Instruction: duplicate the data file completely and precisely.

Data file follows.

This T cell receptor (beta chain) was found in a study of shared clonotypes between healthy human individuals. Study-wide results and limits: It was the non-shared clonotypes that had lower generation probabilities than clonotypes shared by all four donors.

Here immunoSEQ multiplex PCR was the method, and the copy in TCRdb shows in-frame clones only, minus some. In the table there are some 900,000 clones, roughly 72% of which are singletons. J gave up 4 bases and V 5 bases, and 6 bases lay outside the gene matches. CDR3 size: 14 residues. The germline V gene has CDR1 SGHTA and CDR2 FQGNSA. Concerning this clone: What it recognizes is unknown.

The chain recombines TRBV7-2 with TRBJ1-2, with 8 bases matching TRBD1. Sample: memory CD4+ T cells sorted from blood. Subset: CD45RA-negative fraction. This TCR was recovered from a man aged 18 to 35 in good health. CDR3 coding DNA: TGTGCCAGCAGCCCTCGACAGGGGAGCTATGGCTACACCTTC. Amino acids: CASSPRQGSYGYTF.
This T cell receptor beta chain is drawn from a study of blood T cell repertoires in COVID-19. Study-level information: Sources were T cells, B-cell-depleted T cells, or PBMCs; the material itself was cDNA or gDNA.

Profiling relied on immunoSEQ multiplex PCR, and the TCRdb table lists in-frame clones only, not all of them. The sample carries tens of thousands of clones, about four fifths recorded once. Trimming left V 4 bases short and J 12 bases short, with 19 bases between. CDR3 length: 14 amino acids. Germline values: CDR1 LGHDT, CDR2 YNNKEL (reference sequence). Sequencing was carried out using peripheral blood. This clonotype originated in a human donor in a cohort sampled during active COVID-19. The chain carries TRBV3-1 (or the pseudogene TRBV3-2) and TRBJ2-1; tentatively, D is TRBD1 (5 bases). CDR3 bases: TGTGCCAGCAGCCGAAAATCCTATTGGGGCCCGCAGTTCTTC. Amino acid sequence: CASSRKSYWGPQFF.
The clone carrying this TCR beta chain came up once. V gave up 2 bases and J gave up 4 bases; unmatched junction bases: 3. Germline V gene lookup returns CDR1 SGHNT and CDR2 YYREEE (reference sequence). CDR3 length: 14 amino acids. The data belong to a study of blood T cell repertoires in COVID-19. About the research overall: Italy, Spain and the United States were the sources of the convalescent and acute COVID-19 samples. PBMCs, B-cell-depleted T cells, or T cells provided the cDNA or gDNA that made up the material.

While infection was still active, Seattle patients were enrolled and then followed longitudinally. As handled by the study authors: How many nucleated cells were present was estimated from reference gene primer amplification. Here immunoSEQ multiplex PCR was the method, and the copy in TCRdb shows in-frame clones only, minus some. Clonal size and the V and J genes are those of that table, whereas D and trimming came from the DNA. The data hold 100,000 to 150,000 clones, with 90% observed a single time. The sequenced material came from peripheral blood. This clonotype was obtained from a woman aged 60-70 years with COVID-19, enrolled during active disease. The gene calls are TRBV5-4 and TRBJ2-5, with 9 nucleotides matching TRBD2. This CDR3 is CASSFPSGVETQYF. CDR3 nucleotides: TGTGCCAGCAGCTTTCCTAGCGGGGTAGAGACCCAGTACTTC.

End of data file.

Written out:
This T cell receptor (beta chain) was found in a study of shared clonotypes between healthy human individuals. Study-wide results and limits: It was the non-shared clonotypes that had lower generation probabilities than clonotypes shared by all four donors.

Here immunoSEQ multiplex PCR was the method, and the copy in TCRdb shows in-frame clones only, minus some. In the table there are some 900,000 clones, roughly 72% of which are singletons. J gave up 4 bases and V 5 bases, and 6 bases lay outside the gene matches. CDR3 size: 14 residues. The germline V gene has CDR1 SGHTA and CDR2 FQGNSA. Concerning this clone: What it recognizes is unknown.

The chain recombines TRBV7-2 with TRBJ1-2, with 8 bases matching TRBD1. Sample: memory CD4+ T cells sorted from blood. Subset: CD45RA-negative fraction. This TCR was recovered from a man aged 18 to 35 in good health. CDR3 coding DNA: TGTGCCAGCAGCCCTCGACAGGGGAGCTATGGCTACACCTTC. Amino acids: CASSPRQGSYGYTF.
This T cell receptor beta chain is drawn from a study of blood T cell repertoires in COVID-19. Study-level information: Sources were T cells, B-cell-depleted T cells, or PBMCs; the material itself was cDNA or gDNA.

Profiling relied on immunoSEQ multiplex PCR, and the TCRdb table lists in-frame clones only, not all of them. The sample carries tens of thousands of clones, about four fifths recorded once. Trimming left V 4 bases short and J 12 bases short, with 19 bases between. CDR3 length: 14 amino acids. Germline values: CDR1 LGHDT, CDR2 YNNKEL (reference sequence). Sequencing was carried out using peripheral blood. This clonotype originated in a human donor in a cohort sampled during active COVID-19. The chain carries TRBV3-1 (or the pseudogene TRBV3-2) and TRBJ2-1; tentatively, D is TRBD1 (5 bases). CDR3 bases: TGTGCCAGCAGCCGAAAATCCTATTGGGGCCCGCAGTTCTTC. Amino acid sequence: CASSRKSYWGPQFF.
The clone carrying this TCR beta chain came up once. V gave up 2 bases and J gave up 4 bases; unmatched junction bases: 3. Germline V gene lookup returns CDR1 SGHNT and CDR2 YYREEE (reference sequence). CDR3 length: 14 amino acids. The data belong to a study of blood T cell repertoires in COVID-19. About the research overall: Italy, Spain and the United States were the sources of the convalescent and acute COVID-19 samples. PBMCs, B-cell-depleted T cells, or T cells provided the cDNA or gDNA that made up the material.

While infection was still active, Seattle patients were enrolled and then followed longitudinally. As handled by the study authors: How many nucleated cells were present was estimated from reference gene primer amplification. Here immunoSEQ multiplex PCR was the method, and the copy in TCRdb shows in-frame clones only, minus some. Clonal size and the V and J genes are those of that table, whereas D and trimming came from the DNA. The data hold 100,000 to 150,000 clones, with 90% observed a single time. The sequenced material came from peripheral blood. This clonotype was obtained from a woman aged 60-70 years with COVID-19, enrolled during active disease. The gene calls are TRBV5-4 and TRBJ2-5, with 9 nucleotides matching TRBD2. This CDR3 is CASSFPSGVETQYF. CDR3 nucleotides: TGTGCCAGCAGCTTTCCTAGCGGGGTAGAGACCCAGTACTTC.